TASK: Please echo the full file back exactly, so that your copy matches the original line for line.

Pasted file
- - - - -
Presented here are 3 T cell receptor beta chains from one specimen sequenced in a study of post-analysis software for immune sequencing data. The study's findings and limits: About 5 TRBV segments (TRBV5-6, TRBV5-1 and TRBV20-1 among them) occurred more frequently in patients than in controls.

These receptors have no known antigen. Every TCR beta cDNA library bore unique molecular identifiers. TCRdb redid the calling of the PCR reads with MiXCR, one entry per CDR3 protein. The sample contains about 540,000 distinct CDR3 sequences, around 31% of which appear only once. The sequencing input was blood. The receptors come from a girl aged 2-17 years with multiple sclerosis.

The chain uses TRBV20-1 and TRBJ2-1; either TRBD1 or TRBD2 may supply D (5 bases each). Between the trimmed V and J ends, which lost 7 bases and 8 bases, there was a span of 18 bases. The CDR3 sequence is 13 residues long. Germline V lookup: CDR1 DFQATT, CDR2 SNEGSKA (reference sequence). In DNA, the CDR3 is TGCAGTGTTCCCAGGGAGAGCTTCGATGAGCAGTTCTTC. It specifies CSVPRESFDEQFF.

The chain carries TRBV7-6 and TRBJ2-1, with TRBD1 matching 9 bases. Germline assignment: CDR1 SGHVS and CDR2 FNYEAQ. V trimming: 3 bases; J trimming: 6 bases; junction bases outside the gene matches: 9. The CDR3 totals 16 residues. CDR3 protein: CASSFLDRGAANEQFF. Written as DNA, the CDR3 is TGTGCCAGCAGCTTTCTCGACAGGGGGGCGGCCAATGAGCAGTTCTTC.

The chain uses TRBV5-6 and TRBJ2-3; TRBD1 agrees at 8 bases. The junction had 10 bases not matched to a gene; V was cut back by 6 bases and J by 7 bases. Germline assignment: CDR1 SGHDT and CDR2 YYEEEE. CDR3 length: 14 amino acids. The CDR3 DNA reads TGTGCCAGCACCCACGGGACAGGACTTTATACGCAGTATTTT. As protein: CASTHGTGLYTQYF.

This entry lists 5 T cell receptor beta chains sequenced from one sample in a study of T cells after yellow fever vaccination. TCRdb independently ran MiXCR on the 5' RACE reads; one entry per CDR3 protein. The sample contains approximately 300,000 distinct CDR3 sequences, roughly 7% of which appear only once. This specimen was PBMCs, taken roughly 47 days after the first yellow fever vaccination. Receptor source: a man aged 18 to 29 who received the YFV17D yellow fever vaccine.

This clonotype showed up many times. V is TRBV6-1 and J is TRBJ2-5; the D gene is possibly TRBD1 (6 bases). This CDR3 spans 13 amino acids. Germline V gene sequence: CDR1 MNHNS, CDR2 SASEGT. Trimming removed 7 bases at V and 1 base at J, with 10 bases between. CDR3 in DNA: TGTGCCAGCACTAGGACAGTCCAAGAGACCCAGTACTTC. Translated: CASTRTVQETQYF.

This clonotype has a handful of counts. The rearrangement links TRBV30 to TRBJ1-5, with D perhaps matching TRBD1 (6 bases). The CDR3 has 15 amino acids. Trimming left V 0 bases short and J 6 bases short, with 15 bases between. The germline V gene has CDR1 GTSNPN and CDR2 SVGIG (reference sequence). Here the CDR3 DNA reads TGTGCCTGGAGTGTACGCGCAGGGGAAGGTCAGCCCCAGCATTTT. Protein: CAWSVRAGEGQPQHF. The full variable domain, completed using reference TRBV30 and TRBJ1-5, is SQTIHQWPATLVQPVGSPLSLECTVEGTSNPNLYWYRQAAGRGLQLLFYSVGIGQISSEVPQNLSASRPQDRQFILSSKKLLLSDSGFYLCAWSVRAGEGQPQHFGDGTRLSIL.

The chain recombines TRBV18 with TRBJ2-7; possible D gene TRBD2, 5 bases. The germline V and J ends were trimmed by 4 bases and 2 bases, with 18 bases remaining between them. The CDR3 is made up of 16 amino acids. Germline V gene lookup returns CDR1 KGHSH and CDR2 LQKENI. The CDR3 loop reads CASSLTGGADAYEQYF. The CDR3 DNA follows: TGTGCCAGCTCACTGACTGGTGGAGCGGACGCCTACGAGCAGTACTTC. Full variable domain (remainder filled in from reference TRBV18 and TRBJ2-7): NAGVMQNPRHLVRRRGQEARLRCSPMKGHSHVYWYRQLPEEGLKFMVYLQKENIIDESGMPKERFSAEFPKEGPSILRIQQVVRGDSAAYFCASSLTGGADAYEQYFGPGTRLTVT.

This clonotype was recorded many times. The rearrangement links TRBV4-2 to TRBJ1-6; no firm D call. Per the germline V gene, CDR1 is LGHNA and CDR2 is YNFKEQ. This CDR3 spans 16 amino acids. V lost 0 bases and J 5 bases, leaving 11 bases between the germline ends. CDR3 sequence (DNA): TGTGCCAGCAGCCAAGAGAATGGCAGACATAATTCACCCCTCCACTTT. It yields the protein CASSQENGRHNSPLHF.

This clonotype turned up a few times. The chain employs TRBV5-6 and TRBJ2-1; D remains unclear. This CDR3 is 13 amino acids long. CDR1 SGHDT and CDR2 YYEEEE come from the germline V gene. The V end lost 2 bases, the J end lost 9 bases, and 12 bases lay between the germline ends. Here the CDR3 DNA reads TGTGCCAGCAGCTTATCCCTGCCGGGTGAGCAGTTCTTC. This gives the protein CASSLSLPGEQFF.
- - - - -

Presented here are 3 T cell receptor beta chains from one specimen sequenced in a study of post-analysis software for immune sequencing data. The study's findings and limits: About 5 TRBV segments (TRBV5-6, TRBV5-1 and TRBV20-1 among them) occurred more frequently in patients than in controls.

These receptors have no known antigen. Every TCR beta cDNA library bore unique molecular identifiers. TCRdb redid the calling of the PCR reads with MiXCR, one entry per CDR3 protein. The sample contains about 540,000 distinct CDR3 sequences, around 31% of which appear only once. The sequencing input was blood. The receptors come from a girl aged 2-17 years with multiple sclerosis.

The chain uses TRBV20-1 and TRBJ2-1; either TRBD1 or TRBD2 may supply D (5 bases each). Between the trimmed V and J ends, which lost 7 bases and 8 bases, there was a span of 18 bases. The CDR3 sequence is 13 residues long. Germline V lookup: CDR1 DFQATT, CDR2 SNEGSKA (reference sequence). In DNA, the CDR3 is TGCAGTGTTCCCAGGGAGAGCTTCGATGAGCAGTTCTTC. It specifies CSVPRESFDEQFF.

The chain carries TRBV7-6 and TRBJ2-1, with TRBD1 matching 9 bases. Germline assignment: CDR1 SGHVS and CDR2 FNYEAQ. V trimming: 3 bases; J trimming: 6 bases; junction bases outside the gene matches: 9. The CDR3 totals 16 residues. CDR3 protein: CASSFLDRGAANEQFF. Written as DNA, the CDR3 is TGTGCCAGCAGCTTTCTCGACAGGGGGGCGGCCAATGAGCAGTTCTTC.

The chain uses TRBV5-6 and TRBJ2-3; TRBD1 agrees at 8 bases. The junction had 10 bases not matched to a gene; V was cut back by 6 bases and J by 7 bases. Germline assignment: CDR1 SGHDT and CDR2 YYEEEE. CDR3 length: 14 amino acids. The CDR3 DNA reads TGTGCCAGCACCCACGGGACAGGACTTTATACGCAGTATTTT. As protein: CASTHGTGLYTQYF.

This entry lists 5 T cell receptor beta chains sequenced from one sample in a study of T cells after yellow fever vaccination. TCRdb independently ran MiXCR on the 5' RACE reads; one entry per CDR3 protein. The sample contains approximately 300,000 distinct CDR3 sequences, roughly 7% of which appear only once. This specimen was PBMCs, taken roughly 47 days after the first yellow fever vaccination. Receptor source: a man aged 18 to 29 who received the YFV17D yellow fever vaccine.

This clonotype showed up many times. V is TRBV6-1 and J is TRBJ2-5; the D gene is possibly TRBD1 (6 bases). This CDR3 spans 13 amino acids. Germline V gene sequence: CDR1 MNHNS, CDR2 SASEGT. Trimming removed 7 bases at V and 1 base at J, with 10 bases between. CDR3 in DNA: TGTGCCAGCACTAGGACAGTCCAAGAGACCCAGTACTTC. Translated: CASTRTVQETQYF.

This clonotype has a handful of counts. The rearrangement links TRBV30 to TRBJ1-5, with D perhaps matching TRBD1 (6 bases). The CDR3 has 15 amino acids. Trimming left V 0 bases short and J 6 bases short, with 15 bases between. The germline V gene has CDR1 GTSNPN and CDR2 SVGIG (reference sequence). Here the CDR3 DNA reads TGTGCCTGGAGTGTACGCGCAGGGGAAGGTCAGCCCCAGCATTTT. Protein: CAWSVRAGEGQPQHF. The full variable domain, completed using reference TRBV30 and TRBJ1-5, is SQTIHQWPATLVQPVGSPLSLECTVEGTSNPNLYWYRQAAGRGLQLLFYSVGIGQISSEVPQNLSASRPQDRQFILSSKKLLLSDSGFYLCAWSVRAGEGQPQHFGDGTRLSIL.

The chain recombines TRBV18 with TRBJ2-7; possible D gene TRBD2, 5 bases. The germline V and J ends were trimmed by 4 bases and 2 bases, with 18 bases remaining between them. The CDR3 is made up of 16 amino acids. Germline V gene lookup returns CDR1 KGHSH and CDR2 LQKENI. The CDR3 loop reads CASSLTGGADAYEQYF. The CDR3 DNA follows: TGTGCCAGCTCACTGACTGGTGGAGCGGACGCCTACGAGCAGTACTTC. Full variable domain (remainder filled in from reference TRBV18 and TRBJ2-7): NAGVMQNPRHLVRRRGQEARLRCSPMKGHSHVYWYRQLPEEGLKFMVYLQKENIIDESGMPKERFSAEFPKEGPSILRIQQVVRGDSAAYFCASSLTGGADAYEQYFGPGTRLTVT.

This clonotype was recorded many times. The rearrangement links TRBV4-2 to TRBJ1-6; no firm D call. Per the germline V gene, CDR1 is LGHNA and CDR2 is YNFKEQ. This CDR3 spans 16 amino acids. V lost 0 bases and J 5 bases, leaving 11 bases between the germline ends. CDR3 sequence (DNA): TGTGCCAGCAGCCAAGAGAATGGCAGACATAATTCACCCCTCCACTTT. It yields the protein CASSQENGRHNSPLHF.

This clonotype turned up a few times. The chain employs TRBV5-6 and TRBJ2-1; D remains unclear. This CDR3 is 13 amino acids long. CDR1 SGHDT and CDR2 YYEEEE come from the germline V gene. The V end lost 2 bases, the J end lost 9 bases, and 12 bases lay between the germline ends. Here the CDR3 DNA reads TGTGCCAGCAGCTTATCCCTGCCGGGTGAGCAGTTCTTC. This gives the protein CASSLSLPGEQFF.